Casa de mi Padre

Casa de mi Padre 09

Once I heard that Will Ferrell would be starring in a telenovela styled comedy where he speaks Spanish for the whole movie I was in. I didn’t know what he was up to, but I wanted to be a part of it. I was hoping for the best. I probably should have realized that there’s a reason why this movie hasn’t getting much publicity. It isn’t very good.

Ferrell plays Armando Alvarez, an idealistic Mexican rancher who loves the land more than anything else, even women. He lives a simple and contented life with his constantly-belittling father, Miguel Ernesto (played by Pedro Armendáriz Jr.), their many maids in skimpy uniforms, and his good-natured farmhand friends, Esteban (Efren Ramirez) and Manuel (Adrian Martinez).

Esteban, Manuel y Armando

The problem begins when Raul, Armando’s brother, returns home with his fiancée, Sonia (played by Genesis Rodriguez). Raul (played by Diego Luna) is easily their father’s favorite. He’s become a big shot out in the city as evidenced by his sunglasses and neatly manicured facial hair. But Armando soon discovers that his brother’s fortune is due to drug trafficking. Not only does this cause a rift in the family, but it seems the local drug boss, La Onza (played by Gael García Bernal), is not too keen on another drug runner in the neighborhood. The corrupt government gets involved in the feud as does the American DEA. There are showdowns and standoffs of course, and as expected Armando falls for Sonia.


Armando Alvarez

Sonia y Armando

It’s a fine, workable plot, especially when you consider that plots are rarely the selling points of Will Ferrell movies. It’s his characters and his acting that we love so much, and he does good work here giving Armando a boyish and earnest charm. Not many people can play sincerely obtuse as well as Ferrell. A lot of my laughs indeed came from his deadpan reactions to the silliness around him.  Still, I didn’t connect with Armando nearly as well as Ferrell’s other characters. Maybe it was because I had to read what he saying, instead of getting the full Will Ferrell delivery. Maybe he wasn’t obtuse enough. Or maybe he didn’t seem as vulnerable as Ferrell’s characters typically are. I’m not really sure.

I didn’t connect with the supporting characters either. Each of Ferrell’s costars were more than fine in their roles, but the roles just weren’t written funny enough. La Onza had a couple of chuckle-inducing moments. The father could have been funny, but we’ve seen the mean father so many times already. Raul had some amusing facial expressions. Sonia was there. What makes a lot of Ferrell’s movies good is the comedic strength of his costars, from John C. Reilly to Paul Rudd to Steve Carrell to John C. Reilly to Vince Vaughn to John C. Reilly. Maybe some of them could have brought more to the film. I actually think it would have been pretty funny if there were more Americans in the movie going full Spanish like Ferrell. (It makes me laugh to even think of David Koechner speaking Spanish.)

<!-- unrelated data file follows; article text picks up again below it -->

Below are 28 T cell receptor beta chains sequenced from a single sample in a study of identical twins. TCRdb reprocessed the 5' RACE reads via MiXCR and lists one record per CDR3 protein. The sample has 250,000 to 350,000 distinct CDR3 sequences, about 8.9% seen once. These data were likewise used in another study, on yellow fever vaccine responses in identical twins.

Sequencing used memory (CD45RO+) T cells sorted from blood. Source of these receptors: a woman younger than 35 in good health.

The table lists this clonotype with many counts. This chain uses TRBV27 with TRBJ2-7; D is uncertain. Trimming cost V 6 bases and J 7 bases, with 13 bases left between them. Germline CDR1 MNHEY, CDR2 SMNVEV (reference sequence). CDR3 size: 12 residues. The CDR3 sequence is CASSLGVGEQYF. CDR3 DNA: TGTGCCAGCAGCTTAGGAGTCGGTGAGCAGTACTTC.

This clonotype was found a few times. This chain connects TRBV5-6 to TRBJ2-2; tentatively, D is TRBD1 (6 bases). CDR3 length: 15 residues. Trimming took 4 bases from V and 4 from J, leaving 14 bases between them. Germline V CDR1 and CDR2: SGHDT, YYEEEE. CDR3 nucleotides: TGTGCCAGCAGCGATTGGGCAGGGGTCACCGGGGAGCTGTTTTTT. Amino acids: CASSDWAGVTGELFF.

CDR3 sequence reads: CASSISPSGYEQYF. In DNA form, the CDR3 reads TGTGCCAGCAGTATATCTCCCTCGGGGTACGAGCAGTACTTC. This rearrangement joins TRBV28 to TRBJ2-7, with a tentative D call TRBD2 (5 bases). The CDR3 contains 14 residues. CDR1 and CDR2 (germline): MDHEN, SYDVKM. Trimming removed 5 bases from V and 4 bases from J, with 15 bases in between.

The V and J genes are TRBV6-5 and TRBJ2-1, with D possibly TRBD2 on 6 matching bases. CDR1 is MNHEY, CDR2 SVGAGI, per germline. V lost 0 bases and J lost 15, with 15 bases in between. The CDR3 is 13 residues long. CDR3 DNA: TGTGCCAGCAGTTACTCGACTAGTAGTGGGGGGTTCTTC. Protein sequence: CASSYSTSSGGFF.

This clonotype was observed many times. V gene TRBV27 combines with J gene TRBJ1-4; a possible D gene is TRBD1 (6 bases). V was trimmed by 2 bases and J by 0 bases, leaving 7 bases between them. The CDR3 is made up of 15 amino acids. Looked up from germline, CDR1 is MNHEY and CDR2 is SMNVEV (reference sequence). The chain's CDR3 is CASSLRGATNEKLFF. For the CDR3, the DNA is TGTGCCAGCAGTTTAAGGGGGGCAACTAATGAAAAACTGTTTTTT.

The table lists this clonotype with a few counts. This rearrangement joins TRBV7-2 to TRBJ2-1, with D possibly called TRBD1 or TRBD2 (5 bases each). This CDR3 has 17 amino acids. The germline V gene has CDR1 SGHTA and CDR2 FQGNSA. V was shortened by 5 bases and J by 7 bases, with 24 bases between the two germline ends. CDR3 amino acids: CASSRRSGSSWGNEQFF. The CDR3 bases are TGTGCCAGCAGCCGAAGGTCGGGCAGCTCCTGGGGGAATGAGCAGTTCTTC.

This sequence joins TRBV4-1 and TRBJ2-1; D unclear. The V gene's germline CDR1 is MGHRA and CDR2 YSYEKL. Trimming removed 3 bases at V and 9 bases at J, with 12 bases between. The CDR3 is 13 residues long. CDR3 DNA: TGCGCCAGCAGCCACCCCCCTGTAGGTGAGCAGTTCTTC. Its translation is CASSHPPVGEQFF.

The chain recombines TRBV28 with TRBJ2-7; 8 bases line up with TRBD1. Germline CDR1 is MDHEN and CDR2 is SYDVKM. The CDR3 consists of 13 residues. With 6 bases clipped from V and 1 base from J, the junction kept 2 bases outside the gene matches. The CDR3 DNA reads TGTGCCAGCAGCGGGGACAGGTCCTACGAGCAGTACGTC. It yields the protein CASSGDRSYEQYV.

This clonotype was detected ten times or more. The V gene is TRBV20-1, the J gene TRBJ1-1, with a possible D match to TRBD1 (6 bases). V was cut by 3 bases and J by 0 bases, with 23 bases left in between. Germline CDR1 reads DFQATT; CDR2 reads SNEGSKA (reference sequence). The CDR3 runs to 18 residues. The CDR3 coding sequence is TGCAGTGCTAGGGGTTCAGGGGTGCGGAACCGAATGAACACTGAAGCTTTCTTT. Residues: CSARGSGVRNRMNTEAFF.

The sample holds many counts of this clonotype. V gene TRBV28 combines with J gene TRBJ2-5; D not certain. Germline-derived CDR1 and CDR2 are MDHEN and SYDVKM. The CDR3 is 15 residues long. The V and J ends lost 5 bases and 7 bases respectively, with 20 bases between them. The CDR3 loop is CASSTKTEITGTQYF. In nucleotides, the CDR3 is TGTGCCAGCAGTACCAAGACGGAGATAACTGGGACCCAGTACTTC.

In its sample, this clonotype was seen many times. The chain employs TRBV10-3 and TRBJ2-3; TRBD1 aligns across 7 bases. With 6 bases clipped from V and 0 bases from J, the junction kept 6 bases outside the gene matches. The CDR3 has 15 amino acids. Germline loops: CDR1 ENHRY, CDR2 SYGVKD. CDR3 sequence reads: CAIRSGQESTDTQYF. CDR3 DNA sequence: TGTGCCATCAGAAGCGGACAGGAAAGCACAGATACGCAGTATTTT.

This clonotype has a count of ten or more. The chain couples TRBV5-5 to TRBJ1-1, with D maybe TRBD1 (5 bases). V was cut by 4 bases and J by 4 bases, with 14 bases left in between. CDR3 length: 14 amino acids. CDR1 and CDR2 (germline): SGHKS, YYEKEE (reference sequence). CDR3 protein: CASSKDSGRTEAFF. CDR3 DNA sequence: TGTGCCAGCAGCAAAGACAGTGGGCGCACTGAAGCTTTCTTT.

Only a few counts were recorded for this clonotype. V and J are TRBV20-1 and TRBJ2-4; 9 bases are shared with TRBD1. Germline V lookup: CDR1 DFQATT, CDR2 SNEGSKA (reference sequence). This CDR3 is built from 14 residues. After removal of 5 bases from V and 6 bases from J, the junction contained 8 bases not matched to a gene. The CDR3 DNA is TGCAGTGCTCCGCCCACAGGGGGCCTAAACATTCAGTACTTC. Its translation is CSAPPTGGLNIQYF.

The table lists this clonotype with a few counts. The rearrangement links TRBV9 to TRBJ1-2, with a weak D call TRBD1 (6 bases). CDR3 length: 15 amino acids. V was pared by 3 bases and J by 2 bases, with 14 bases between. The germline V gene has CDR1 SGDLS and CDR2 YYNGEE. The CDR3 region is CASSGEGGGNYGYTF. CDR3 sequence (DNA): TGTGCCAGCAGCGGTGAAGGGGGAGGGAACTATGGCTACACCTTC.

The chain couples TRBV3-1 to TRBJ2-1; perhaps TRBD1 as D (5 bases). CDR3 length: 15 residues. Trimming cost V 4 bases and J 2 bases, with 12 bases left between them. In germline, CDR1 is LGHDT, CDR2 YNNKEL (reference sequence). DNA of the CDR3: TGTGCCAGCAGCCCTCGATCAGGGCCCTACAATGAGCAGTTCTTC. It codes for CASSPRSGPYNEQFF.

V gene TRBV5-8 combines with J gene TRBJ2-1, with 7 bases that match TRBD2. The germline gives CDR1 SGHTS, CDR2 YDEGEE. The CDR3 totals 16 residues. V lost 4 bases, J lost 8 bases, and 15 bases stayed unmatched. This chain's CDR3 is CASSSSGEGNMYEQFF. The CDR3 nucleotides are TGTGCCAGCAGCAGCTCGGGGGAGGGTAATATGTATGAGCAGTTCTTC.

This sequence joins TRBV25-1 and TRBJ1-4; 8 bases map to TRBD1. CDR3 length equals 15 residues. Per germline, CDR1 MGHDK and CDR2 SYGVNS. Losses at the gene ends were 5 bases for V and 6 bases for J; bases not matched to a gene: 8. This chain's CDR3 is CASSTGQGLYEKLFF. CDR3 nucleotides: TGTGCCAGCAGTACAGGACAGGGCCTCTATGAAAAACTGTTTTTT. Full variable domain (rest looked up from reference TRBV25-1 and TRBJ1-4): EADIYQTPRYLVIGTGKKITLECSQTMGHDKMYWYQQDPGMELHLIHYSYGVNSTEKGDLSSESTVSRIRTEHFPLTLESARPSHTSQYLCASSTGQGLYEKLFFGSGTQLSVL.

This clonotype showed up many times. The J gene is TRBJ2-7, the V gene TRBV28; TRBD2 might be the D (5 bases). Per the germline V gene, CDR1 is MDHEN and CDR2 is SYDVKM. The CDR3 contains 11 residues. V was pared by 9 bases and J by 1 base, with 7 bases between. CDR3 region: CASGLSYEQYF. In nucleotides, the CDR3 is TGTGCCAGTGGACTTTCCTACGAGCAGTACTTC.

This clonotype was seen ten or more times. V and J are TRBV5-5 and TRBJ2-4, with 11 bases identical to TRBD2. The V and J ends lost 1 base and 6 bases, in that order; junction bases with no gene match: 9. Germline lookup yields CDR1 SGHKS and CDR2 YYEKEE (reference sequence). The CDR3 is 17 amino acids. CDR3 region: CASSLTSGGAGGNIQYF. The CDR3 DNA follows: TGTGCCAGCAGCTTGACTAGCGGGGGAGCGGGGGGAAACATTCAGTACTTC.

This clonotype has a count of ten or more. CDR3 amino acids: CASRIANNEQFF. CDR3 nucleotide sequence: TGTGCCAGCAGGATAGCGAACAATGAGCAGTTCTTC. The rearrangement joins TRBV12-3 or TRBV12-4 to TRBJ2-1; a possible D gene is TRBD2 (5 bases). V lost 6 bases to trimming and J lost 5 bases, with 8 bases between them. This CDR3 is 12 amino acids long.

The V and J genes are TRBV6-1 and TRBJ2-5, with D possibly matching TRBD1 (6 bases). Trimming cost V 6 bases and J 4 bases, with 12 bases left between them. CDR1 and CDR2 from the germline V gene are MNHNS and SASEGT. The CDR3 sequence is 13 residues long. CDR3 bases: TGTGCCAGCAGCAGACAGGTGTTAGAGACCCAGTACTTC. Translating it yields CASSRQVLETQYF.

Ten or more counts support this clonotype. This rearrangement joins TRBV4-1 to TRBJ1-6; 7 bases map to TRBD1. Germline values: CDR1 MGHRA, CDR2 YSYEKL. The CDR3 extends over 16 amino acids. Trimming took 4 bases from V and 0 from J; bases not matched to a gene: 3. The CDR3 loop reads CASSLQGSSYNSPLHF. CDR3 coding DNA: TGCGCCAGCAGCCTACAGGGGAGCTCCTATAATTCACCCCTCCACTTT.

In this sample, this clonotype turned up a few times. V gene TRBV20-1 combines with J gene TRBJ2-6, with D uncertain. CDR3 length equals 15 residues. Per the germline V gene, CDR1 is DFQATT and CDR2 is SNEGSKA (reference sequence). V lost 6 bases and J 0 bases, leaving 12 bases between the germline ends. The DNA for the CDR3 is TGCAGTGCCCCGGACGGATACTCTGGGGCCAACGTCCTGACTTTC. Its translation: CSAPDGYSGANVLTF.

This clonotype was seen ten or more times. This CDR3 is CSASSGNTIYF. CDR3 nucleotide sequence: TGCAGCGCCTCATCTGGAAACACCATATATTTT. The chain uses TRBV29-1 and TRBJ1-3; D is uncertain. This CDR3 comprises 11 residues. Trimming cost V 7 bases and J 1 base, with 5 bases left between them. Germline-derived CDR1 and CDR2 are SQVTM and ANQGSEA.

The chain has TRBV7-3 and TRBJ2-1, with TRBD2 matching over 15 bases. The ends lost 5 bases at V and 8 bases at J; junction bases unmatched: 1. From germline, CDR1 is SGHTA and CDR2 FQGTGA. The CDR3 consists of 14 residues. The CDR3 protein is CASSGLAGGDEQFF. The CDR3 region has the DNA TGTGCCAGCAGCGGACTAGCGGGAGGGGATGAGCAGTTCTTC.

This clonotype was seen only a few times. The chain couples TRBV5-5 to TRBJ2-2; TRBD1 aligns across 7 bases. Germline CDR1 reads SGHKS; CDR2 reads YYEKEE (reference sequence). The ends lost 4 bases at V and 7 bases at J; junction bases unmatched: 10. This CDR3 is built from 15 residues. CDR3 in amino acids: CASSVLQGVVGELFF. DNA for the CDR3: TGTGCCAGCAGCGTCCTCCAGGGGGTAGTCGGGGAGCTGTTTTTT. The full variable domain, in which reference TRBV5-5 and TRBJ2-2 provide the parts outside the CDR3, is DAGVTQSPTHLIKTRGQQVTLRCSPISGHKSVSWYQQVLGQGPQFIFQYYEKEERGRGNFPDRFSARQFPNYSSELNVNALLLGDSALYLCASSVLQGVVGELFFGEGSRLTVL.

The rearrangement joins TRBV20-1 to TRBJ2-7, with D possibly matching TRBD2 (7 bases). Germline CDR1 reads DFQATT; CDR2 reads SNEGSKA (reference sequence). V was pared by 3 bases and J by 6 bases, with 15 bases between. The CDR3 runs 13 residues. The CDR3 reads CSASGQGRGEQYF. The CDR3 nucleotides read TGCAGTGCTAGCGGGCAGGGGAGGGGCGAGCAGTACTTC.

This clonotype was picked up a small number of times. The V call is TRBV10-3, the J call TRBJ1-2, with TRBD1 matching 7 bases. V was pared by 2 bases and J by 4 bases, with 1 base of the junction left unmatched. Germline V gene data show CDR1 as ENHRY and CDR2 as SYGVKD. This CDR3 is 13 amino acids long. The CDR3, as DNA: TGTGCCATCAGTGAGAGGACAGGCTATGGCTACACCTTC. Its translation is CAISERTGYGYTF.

As it is, the gimmick of Ferrell speaking Spanish wears off pretty quickly. He’s stated in interviews that he didn’t want his speaking Spanish to be the joke of the movie, and it really isn’t. He plays it straight, speaking perfect Spanish. After a while you don’t even notice it anymore. I don’t know if that’s a good thing. If we stop noticing it, what’s the point of it?

I’ve been wondering if I would have enjoyed the movie more if I had more knowledge of the telenovelas they were parodying. There were some easy jokes related to having a low-budget, like obvious fake scenery, but I’m sure there were things that I missed due to my ignorance. At times the acting was a bit overdramatic, which I’m assuming was in the style of telenovelas, but maybe if I had seen those films I’d have appreciated the over-acting, instead of wishing they would get to the next joke.

I’m still (and probably always will be) a Will Ferrell fan, and I’ll be back at the theater for his next film, but this one just didn’t work for me. I wish they had made a more interesting story. I wish I connected better with his character. I wish the supporting characters had been funnier. I wish they had gone a little wilder with it and maybe winked at the audience a little more. Thankfully I did have a couple of really big laughs, and I’m talking thigh-slapping, tears-streaming-down-my-face laughs. Those moments are so rare, that I’m just grateful when they happen. For that I thank you Will Ferrell and co.


Casa De Mi Padre
Director: Matt Piedmont (Funny or Die Presents)
Writer: Andrew Steele (The Ladies Man, Saturday Night Live, Funny or Die Presents)

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